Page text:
Poetry: Diagnosis– my letter to the world who did not write to me


My mother pushed and screamed. I splashed into the wild
rumpus already begun, the party of songs and a girl
who cannot sing.

I started climbing, searching, finding
everything I would not need. Fervent groping
lips in darkness.

I wear words like a skirt that twirls, dancing
in moonshine, drenched in the downpour of colors,
stretching the horizon

from the screaming split of mother’s thighs
to the multiplication of womanhood and one day a dark
cave of bones and ash, an urn of black and gray.


Girls, hand-hipped, with painted snarls, circling
wolves and fangs and claws and my flesh
bled red. Out of me poured

a spectrum of shades I could not catch, an array
of colors I fell dizzy into, and you suckled
the strangeness of me.

The soil of the spectrum is electric, growing,
and the hand-hipped girls are fading gray, the blunt
teeth of the wolves fall out.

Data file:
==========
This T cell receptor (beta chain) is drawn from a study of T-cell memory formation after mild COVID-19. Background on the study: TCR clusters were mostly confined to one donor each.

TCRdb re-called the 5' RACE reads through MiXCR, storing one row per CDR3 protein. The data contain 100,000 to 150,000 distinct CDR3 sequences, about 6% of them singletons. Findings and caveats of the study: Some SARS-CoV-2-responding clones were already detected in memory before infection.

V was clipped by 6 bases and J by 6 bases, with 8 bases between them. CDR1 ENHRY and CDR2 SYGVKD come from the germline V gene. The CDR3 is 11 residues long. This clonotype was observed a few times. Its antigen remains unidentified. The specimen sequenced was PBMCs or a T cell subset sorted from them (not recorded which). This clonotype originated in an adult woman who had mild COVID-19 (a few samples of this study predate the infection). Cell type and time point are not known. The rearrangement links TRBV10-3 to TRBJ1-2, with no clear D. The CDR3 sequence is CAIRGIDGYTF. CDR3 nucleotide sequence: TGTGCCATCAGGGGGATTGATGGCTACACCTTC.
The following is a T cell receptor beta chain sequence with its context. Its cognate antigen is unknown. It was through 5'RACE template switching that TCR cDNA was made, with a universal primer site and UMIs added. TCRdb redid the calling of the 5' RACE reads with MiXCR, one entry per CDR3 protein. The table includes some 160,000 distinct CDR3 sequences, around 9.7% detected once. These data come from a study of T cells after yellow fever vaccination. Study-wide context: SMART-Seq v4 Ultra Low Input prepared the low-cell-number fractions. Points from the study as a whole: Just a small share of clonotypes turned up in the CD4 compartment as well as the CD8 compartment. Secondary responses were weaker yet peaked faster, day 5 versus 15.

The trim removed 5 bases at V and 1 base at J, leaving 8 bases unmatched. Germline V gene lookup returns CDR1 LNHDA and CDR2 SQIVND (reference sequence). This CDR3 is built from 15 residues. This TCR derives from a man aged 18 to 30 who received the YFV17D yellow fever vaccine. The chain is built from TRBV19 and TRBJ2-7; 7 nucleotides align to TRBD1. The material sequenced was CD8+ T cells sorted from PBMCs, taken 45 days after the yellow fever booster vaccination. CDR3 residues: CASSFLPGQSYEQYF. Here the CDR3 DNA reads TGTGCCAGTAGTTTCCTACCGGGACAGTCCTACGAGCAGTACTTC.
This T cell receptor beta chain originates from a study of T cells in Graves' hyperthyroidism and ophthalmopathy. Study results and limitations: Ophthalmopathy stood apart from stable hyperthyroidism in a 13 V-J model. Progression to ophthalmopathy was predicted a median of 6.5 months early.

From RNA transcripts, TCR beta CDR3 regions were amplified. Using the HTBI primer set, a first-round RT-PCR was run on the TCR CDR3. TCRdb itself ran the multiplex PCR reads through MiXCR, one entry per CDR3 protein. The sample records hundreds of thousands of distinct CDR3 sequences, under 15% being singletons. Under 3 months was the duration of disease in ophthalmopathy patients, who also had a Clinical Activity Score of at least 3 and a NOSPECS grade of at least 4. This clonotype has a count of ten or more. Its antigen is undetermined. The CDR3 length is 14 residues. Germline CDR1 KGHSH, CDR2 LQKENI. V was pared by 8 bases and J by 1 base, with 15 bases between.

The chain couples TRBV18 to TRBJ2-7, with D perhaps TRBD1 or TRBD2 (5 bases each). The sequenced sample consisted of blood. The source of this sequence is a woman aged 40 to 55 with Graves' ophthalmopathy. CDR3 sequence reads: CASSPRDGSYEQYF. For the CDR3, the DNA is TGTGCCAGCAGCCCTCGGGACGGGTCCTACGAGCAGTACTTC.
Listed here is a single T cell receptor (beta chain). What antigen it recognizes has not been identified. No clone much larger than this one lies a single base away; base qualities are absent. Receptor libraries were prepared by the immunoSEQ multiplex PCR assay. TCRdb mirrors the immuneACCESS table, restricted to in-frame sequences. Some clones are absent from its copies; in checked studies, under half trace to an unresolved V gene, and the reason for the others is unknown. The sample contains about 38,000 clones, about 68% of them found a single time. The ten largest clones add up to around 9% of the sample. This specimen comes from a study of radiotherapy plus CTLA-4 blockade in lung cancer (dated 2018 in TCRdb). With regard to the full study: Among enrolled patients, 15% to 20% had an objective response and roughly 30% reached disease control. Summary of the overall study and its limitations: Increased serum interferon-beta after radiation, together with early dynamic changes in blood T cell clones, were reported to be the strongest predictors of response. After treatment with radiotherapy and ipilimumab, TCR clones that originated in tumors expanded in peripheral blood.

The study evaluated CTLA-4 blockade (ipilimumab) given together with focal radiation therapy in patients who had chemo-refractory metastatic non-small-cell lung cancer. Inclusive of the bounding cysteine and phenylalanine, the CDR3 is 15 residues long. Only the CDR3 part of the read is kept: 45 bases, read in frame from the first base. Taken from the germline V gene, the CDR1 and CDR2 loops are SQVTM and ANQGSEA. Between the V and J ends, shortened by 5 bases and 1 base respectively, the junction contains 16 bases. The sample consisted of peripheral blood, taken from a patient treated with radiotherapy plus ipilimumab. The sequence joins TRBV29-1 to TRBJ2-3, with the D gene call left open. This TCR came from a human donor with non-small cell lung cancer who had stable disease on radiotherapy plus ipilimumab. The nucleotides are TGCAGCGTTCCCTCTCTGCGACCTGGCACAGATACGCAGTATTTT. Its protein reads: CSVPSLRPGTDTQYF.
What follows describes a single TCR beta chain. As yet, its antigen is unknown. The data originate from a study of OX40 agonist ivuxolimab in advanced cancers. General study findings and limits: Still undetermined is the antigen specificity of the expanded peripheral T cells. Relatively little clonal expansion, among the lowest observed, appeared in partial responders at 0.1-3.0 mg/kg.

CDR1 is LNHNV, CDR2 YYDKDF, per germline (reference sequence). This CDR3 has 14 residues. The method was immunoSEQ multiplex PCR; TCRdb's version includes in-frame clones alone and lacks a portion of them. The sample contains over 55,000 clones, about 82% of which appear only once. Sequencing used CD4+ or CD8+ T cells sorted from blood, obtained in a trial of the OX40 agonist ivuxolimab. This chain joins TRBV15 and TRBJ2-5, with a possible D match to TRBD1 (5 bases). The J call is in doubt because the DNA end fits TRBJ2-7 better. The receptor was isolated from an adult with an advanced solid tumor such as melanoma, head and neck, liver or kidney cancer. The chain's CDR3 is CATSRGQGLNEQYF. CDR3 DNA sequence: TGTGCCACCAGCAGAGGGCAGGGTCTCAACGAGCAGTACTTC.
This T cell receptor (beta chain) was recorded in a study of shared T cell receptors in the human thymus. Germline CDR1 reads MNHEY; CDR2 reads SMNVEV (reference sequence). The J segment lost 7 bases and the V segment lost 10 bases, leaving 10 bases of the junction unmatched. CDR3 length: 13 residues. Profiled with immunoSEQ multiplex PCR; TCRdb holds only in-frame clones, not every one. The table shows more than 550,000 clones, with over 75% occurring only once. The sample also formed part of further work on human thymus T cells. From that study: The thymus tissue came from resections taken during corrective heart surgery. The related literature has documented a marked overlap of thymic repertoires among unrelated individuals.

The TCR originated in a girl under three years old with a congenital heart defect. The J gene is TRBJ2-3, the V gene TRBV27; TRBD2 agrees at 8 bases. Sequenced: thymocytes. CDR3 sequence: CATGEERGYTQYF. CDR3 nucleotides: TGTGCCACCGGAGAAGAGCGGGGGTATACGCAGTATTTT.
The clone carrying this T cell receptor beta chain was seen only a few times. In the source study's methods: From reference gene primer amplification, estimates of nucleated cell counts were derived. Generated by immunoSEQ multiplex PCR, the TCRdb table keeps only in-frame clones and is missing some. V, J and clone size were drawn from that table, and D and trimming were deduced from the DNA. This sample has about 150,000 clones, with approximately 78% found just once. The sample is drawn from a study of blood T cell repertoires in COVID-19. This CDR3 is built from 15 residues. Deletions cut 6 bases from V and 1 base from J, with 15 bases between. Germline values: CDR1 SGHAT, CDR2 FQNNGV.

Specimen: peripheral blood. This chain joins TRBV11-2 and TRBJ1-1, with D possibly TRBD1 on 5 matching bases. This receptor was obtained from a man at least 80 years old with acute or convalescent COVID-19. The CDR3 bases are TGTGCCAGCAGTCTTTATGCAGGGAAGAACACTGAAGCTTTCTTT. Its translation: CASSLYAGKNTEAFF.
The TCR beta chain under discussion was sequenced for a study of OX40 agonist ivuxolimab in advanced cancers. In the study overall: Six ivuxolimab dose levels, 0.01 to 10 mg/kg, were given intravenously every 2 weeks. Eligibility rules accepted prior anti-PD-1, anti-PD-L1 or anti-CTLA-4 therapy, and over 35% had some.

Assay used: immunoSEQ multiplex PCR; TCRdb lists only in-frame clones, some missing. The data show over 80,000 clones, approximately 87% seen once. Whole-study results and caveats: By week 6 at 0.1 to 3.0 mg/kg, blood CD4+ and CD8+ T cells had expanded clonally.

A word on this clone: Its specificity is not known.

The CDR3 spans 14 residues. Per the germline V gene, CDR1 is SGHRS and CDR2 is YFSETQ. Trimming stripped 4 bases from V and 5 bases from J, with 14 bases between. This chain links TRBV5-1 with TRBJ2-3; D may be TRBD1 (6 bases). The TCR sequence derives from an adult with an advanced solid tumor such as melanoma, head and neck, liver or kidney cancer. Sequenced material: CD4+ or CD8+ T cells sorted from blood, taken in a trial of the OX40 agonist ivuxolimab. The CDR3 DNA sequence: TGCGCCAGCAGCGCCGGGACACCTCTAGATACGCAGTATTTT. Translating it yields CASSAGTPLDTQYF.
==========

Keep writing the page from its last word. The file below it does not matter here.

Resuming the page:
I spread my fingers, wiggled naked toes in paint like blood
still pumping out of me, brushed the poppies and
the buttercups through my hair,

around my wrists. I believed the rope of alphabets,
the lists of traits, was for tying tight my ankles,
one to another,

but there is no rope, no string, no twine, only roots
and trunk, branches, stem, and petals all painted
with a prism.


That specter of a spectrum is slipping from my days. I was
handed a label like a lens, a spyglass kaleidoscope
through which I view my ways,

slowly map the markers where fire burns to mango
slices and banana trees, to the poppy stems, all skinny green,
to the sky setting on top of the sea,

ink smudges on my face and violets on the windowsill,
but there is no stillness in the spectrum. The colors move.
The colors grow.

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3 Responses

  1. This is really rad, you have lovely vivid language here and I’d love to see it read out.

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